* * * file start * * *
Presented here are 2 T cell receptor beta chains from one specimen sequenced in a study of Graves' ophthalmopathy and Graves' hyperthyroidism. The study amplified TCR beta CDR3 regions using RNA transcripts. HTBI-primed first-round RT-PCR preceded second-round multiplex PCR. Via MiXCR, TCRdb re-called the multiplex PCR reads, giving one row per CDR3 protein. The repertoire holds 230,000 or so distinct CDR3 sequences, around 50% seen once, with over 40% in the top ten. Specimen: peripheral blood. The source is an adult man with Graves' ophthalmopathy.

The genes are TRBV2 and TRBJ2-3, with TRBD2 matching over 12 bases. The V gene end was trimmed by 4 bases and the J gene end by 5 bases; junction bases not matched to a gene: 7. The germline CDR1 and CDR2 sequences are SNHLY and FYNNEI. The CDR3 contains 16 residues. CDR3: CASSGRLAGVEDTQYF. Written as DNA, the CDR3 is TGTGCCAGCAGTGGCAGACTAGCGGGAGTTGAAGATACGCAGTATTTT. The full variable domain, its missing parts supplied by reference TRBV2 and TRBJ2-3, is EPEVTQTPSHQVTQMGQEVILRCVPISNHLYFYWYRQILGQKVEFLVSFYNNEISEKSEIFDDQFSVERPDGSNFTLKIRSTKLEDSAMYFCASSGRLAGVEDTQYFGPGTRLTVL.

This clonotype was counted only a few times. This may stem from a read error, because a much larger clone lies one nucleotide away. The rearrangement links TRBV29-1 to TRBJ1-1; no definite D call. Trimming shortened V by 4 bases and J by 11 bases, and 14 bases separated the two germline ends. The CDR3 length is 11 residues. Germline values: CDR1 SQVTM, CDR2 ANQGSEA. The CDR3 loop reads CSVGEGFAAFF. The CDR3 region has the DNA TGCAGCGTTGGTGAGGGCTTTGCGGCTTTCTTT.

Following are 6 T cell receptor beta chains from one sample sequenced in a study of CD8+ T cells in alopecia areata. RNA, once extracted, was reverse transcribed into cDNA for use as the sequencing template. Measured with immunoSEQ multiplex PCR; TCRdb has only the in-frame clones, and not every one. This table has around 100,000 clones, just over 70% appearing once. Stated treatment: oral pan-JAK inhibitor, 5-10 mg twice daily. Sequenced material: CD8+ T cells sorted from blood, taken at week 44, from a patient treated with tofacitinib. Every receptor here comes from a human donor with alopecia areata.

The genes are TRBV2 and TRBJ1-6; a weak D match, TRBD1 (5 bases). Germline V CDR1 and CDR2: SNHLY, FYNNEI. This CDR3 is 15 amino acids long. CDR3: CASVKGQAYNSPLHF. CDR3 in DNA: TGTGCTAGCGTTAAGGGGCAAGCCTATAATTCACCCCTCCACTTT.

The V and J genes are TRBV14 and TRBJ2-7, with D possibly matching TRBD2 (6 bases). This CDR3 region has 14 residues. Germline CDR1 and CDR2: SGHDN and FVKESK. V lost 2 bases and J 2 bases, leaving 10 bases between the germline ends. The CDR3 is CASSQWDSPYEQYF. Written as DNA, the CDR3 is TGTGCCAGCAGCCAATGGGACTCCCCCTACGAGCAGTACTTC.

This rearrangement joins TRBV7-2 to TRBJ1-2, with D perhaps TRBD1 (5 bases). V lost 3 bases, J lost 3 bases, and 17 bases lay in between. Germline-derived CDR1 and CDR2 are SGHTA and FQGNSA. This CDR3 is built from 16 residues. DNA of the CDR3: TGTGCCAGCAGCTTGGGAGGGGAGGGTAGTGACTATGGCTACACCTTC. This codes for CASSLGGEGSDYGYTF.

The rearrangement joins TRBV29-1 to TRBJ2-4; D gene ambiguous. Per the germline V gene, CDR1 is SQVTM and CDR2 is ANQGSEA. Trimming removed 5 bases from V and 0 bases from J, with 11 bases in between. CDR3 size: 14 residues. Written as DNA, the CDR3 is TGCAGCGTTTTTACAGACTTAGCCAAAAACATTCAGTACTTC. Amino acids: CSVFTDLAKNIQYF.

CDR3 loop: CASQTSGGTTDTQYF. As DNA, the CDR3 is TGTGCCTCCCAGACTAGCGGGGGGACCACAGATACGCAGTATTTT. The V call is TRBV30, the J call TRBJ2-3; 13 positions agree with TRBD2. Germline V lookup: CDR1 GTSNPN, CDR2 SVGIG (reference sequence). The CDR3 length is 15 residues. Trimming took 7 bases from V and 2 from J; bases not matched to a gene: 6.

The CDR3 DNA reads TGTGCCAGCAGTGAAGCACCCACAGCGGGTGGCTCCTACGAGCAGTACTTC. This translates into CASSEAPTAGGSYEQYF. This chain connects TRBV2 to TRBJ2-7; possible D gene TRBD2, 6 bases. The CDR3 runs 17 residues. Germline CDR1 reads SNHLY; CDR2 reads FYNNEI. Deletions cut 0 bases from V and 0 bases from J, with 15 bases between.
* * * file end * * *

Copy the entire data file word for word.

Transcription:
Presented here are 2 T cell receptor beta chains from one specimen sequenced in a study of Graves' ophthalmopathy and Graves' hyperthyroidism. The study amplified TCR beta CDR3 regions using RNA transcripts. HTBI-primed first-round RT-PCR preceded second-round multiplex PCR. Via MiXCR, TCRdb re-called the multiplex PCR reads, giving one row per CDR3 protein. The repertoire holds 230,000 or so distinct CDR3 sequences, around 50% seen once, with over 40% in the top ten. Specimen: peripheral blood. The source is an adult man with Graves' ophthalmopathy.

The genes are TRBV2 and TRBJ2-3, with TRBD2 matching over 12 bases. The V gene end was trimmed by 4 bases and the J gene end by 5 bases; junction bases not matched to a gene: 7. The germline CDR1 and CDR2 sequences are SNHLY and FYNNEI. The CDR3 contains 16 residues. CDR3: CASSGRLAGVEDTQYF. Written as DNA, the CDR3 is TGTGCCAGCAGTGGCAGACTAGCGGGAGTTGAAGATACGCAGTATTTT. The full variable domain, its missing parts supplied by reference TRBV2 and TRBJ2-3, is EPEVTQTPSHQVTQMGQEVILRCVPISNHLYFYWYRQILGQKVEFLVSFYNNEISEKSEIFDDQFSVERPDGSNFTLKIRSTKLEDSAMYFCASSGRLAGVEDTQYFGPGTRLTVL.

This clonotype was counted only a few times. This may stem from a read error, because a much larger clone lies one nucleotide away. The rearrangement links TRBV29-1 to TRBJ1-1; no definite D call. Trimming shortened V by 4 bases and J by 11 bases, and 14 bases separated the two germline ends. The CDR3 length is 11 residues. Germline values: CDR1 SQVTM, CDR2 ANQGSEA. The CDR3 loop reads CSVGEGFAAFF. The CDR3 region has the DNA TGCAGCGTTGGTGAGGGCTTTGCGGCTTTCTTT.

Following are 6 T cell receptor beta chains from one sample sequenced in a study of CD8+ T cells in alopecia areata. RNA, once extracted, was reverse transcribed into cDNA for use as the sequencing template. Measured with immunoSEQ multiplex PCR; TCRdb has only the in-frame clones, and not every one. This table has around 100,000 clones, just over 70% appearing once. Stated treatment: oral pan-JAK inhibitor, 5-10 mg twice daily. Sequenced material: CD8+ T cells sorted from blood, taken at week 44, from a patient treated with tofacitinib. Every receptor here comes from a human donor with alopecia areata.

The genes are TRBV2 and TRBJ1-6; a weak D match, TRBD1 (5 bases). Germline V CDR1 and CDR2: SNHLY, FYNNEI. This CDR3 is 15 amino acids long. CDR3: CASVKGQAYNSPLHF. CDR3 in DNA: TGTGCTAGCGTTAAGGGGCAAGCCTATAATTCACCCCTCCACTTT.

The V and J genes are TRBV14 and TRBJ2-7, with D possibly matching TRBD2 (6 bases). This CDR3 region has 14 residues. Germline CDR1 and CDR2: SGHDN and FVKESK. V lost 2 bases and J 2 bases, leaving 10 bases between the germline ends. The CDR3 is CASSQWDSPYEQYF. Written as DNA, the CDR3 is TGTGCCAGCAGCCAATGGGACTCCCCCTACGAGCAGTACTTC.

This rearrangement joins TRBV7-2 to TRBJ1-2, with D perhaps TRBD1 (5 bases). V lost 3 bases, J lost 3 bases, and 17 bases lay in between. Germline-derived CDR1 and CDR2 are SGHTA and FQGNSA. This CDR3 is built from 16 residues. DNA of the CDR3: TGTGCCAGCAGCTTGGGAGGGGAGGGTAGTGACTATGGCTACACCTTC. This codes for CASSLGGEGSDYGYTF.

The rearrangement joins TRBV29-1 to TRBJ2-4; D gene ambiguous. Per the germline V gene, CDR1 is SQVTM and CDR2 is ANQGSEA. Trimming removed 5 bases from V and 0 bases from J, with 11 bases in between. CDR3 size: 14 residues. Written as DNA, the CDR3 is TGCAGCGTTTTTACAGACTTAGCCAAAAACATTCAGTACTTC. Amino acids: CSVFTDLAKNIQYF.

CDR3 loop: CASQTSGGTTDTQYF. As DNA, the CDR3 is TGTGCCTCCCAGACTAGCGGGGGGACCACAGATACGCAGTATTTT. The V call is TRBV30, the J call TRBJ2-3; 13 positions agree with TRBD2. Germline V lookup: CDR1 GTSNPN, CDR2 SVGIG (reference sequence). The CDR3 length is 15 residues. Trimming took 7 bases from V and 2 from J; bases not matched to a gene: 6.

The CDR3 DNA reads TGTGCCAGCAGTGAAGCACCCACAGCGGGTGGCTCCTACGAGCAGTACTTC. This translates into CASSEAPTAGGSYEQYF. This chain connects TRBV2 to TRBJ2-7; possible D gene TRBD2, 6 bases. The CDR3 runs 17 residues. Germline CDR1 reads SNHLY; CDR2 reads FYNNEI. Deletions cut 0 bases from V and 0 bases from J, with 15 bases between.